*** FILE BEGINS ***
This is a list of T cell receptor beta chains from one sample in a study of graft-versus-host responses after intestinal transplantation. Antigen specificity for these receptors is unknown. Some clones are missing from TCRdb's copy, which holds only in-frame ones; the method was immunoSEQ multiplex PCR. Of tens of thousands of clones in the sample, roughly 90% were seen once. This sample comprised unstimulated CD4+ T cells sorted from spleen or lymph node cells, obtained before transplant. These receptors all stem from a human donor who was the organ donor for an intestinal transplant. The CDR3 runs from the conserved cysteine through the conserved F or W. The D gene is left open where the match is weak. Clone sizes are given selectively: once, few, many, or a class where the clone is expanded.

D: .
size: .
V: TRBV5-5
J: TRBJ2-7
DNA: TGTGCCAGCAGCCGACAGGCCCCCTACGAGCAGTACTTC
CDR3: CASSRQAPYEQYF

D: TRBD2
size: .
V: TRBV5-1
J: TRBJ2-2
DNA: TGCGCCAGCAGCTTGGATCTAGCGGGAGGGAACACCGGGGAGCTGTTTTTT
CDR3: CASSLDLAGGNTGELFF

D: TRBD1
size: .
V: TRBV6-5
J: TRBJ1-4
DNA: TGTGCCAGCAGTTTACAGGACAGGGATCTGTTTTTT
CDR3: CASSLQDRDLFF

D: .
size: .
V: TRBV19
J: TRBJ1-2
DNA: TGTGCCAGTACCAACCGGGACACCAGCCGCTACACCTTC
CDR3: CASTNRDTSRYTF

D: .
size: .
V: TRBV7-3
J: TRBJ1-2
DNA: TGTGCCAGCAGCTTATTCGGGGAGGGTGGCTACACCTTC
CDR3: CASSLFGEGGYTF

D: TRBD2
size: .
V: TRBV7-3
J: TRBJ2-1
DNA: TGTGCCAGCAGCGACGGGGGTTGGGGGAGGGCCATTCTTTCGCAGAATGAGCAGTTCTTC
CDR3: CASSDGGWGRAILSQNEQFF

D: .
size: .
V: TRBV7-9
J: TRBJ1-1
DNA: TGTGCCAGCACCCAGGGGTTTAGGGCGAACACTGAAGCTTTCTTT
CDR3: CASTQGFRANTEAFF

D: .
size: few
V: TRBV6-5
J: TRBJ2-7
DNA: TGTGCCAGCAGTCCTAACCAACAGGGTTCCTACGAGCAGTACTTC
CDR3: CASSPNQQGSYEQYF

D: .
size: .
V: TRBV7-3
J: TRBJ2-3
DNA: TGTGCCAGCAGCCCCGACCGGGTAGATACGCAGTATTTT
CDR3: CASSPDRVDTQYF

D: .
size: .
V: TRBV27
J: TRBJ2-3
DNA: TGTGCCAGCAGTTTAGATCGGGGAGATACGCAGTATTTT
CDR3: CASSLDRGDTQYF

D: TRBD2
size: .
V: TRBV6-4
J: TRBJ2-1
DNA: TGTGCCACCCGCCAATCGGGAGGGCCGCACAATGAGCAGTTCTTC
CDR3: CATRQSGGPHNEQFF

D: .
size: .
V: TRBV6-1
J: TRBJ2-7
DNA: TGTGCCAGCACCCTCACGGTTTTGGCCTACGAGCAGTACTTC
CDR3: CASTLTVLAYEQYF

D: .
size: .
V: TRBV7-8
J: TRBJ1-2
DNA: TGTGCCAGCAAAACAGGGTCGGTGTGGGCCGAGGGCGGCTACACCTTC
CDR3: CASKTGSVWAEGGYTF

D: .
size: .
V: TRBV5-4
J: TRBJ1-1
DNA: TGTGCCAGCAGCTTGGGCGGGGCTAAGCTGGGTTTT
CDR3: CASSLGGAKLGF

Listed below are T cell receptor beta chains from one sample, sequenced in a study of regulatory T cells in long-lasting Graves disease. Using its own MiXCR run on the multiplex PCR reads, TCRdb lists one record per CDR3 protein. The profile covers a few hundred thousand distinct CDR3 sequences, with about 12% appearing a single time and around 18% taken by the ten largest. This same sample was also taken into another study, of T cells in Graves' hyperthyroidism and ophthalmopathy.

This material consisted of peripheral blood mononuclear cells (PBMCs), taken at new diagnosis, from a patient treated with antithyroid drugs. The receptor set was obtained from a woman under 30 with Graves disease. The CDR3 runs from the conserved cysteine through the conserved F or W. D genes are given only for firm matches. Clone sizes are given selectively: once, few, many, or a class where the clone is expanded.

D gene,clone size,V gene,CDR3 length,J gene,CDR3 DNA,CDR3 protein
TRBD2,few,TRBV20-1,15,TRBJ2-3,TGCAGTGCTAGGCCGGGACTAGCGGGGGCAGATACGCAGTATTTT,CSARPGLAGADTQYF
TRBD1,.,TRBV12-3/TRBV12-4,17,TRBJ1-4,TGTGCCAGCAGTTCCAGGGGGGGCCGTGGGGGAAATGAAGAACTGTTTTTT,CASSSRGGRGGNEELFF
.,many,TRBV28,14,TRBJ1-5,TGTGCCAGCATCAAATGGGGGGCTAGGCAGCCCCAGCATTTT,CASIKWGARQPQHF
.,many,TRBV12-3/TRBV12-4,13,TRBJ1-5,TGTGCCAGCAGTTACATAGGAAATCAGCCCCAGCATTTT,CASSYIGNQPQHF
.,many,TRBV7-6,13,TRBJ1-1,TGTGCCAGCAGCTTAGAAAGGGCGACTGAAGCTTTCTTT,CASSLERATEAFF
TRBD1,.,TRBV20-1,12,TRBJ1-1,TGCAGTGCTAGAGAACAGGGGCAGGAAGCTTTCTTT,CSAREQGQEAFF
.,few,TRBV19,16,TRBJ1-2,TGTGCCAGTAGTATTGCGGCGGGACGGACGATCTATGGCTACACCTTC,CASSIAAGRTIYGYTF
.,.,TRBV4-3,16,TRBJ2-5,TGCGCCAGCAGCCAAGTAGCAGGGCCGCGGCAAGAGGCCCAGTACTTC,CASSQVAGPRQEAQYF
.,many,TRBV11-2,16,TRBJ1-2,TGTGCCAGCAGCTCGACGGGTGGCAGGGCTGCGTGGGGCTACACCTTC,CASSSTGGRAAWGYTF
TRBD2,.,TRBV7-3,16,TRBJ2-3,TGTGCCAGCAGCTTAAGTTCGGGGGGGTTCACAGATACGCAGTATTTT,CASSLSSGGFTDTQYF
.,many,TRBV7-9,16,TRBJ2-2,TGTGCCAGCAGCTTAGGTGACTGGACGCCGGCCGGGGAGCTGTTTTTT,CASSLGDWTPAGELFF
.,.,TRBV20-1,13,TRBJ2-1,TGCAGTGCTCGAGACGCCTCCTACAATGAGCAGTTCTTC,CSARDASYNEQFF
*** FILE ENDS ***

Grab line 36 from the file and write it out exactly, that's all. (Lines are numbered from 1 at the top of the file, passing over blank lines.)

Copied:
DNA: TGTGCCAGCAGCGACGGGGGTTGGGGGAGGGCCATTCTTTCGCAGAATGAGCAGTTCTTC